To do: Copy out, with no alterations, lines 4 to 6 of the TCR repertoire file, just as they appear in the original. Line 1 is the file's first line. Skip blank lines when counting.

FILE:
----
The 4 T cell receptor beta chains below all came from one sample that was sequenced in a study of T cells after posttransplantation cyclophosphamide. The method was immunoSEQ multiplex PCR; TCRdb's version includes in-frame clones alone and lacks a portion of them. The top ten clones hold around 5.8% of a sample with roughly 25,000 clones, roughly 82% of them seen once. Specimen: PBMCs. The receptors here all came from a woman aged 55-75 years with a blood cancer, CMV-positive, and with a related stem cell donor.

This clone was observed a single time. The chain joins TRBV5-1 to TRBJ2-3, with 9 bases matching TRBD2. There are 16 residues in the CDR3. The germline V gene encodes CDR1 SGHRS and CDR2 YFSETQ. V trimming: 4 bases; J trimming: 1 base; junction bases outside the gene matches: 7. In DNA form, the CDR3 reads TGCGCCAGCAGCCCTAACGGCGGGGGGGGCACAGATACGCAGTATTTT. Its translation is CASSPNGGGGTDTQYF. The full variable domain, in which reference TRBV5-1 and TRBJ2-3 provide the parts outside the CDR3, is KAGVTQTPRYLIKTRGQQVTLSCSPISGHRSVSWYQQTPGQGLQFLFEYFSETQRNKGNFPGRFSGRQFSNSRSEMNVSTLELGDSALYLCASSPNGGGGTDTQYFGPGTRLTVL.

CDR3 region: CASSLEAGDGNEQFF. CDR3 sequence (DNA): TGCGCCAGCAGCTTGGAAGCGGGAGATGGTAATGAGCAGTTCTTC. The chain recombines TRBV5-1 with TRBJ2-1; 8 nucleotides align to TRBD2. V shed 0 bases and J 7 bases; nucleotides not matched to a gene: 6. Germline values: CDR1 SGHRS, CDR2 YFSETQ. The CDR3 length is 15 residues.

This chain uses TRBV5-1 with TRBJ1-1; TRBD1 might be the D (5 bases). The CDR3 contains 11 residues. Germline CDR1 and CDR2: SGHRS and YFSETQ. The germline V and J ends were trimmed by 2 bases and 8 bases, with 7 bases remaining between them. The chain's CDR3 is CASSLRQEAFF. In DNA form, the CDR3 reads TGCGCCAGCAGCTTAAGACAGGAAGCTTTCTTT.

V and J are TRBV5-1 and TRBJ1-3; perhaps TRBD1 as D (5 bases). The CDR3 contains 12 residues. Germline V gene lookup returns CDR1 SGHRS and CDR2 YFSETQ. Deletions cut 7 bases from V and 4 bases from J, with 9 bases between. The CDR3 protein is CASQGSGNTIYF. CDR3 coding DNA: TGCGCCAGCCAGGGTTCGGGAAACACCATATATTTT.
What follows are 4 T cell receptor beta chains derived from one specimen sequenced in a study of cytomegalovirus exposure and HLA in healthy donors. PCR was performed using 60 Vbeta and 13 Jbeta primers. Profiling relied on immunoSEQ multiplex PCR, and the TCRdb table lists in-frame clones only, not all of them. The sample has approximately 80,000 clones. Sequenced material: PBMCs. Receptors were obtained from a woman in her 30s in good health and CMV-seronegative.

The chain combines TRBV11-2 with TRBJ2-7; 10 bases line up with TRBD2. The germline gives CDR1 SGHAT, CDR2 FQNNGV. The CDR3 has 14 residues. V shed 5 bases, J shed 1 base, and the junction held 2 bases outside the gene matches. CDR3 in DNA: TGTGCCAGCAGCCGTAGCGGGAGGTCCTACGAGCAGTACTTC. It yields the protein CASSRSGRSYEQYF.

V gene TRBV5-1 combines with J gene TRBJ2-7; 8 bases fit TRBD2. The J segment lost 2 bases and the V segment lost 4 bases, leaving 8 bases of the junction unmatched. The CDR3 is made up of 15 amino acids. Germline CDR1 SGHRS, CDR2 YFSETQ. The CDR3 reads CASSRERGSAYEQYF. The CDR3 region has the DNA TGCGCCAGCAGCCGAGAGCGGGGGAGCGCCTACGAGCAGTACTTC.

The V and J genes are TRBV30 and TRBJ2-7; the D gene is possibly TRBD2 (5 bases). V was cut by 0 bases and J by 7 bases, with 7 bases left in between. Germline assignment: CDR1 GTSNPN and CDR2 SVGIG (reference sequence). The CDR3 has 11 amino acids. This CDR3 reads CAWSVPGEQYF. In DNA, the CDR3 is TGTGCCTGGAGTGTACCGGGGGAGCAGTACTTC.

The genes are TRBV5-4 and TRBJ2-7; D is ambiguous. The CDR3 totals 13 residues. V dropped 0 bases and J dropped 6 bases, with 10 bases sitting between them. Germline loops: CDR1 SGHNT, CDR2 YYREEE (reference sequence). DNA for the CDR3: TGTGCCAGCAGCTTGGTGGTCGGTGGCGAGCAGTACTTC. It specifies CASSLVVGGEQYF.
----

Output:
This chain uses TRBV5-1 with TRBJ1-1; TRBD1 might be the D (5 bases). The CDR3 contains 11 residues. Germline CDR1 and CDR2: SGHRS and YFSETQ. The germline V and J ends were trimmed by 2 bases and 8 bases, with 7 bases remaining between them. The chain's CDR3 is CASSLRQEAFF. In DNA form, the CDR3 reads TGCGCCAGCAGCTTAAGACAGGAAGCTTTCTTT.

V and J are TRBV5-1 and TRBJ1-3; perhaps TRBD1 as D (5 bases). The CDR3 contains 12 residues. Germline V gene lookup returns CDR1 SGHRS and CDR2 YFSETQ. Deletions cut 7 bases from V and 4 bases from J, with 9 bases between. The CDR3 protein is CASQGSGNTIYF. CDR3 coding DNA: TGCGCCAGCCAGGGTTCGGGAAACACCATATATTTT.
What follows are 4 T cell receptor beta chains derived from one specimen sequenced in a study of cytomegalovirus exposure and HLA in healthy donors. PCR was performed using 60 Vbeta and 13 Jbeta primers. Profiling relied on immunoSEQ multiplex PCR, and the TCRdb table lists in-frame clones only, not all of them. The sample has approximately 80,000 clones. Sequenced material: PBMCs. Receptors were obtained from a woman in her 30s in good health and CMV-seronegative.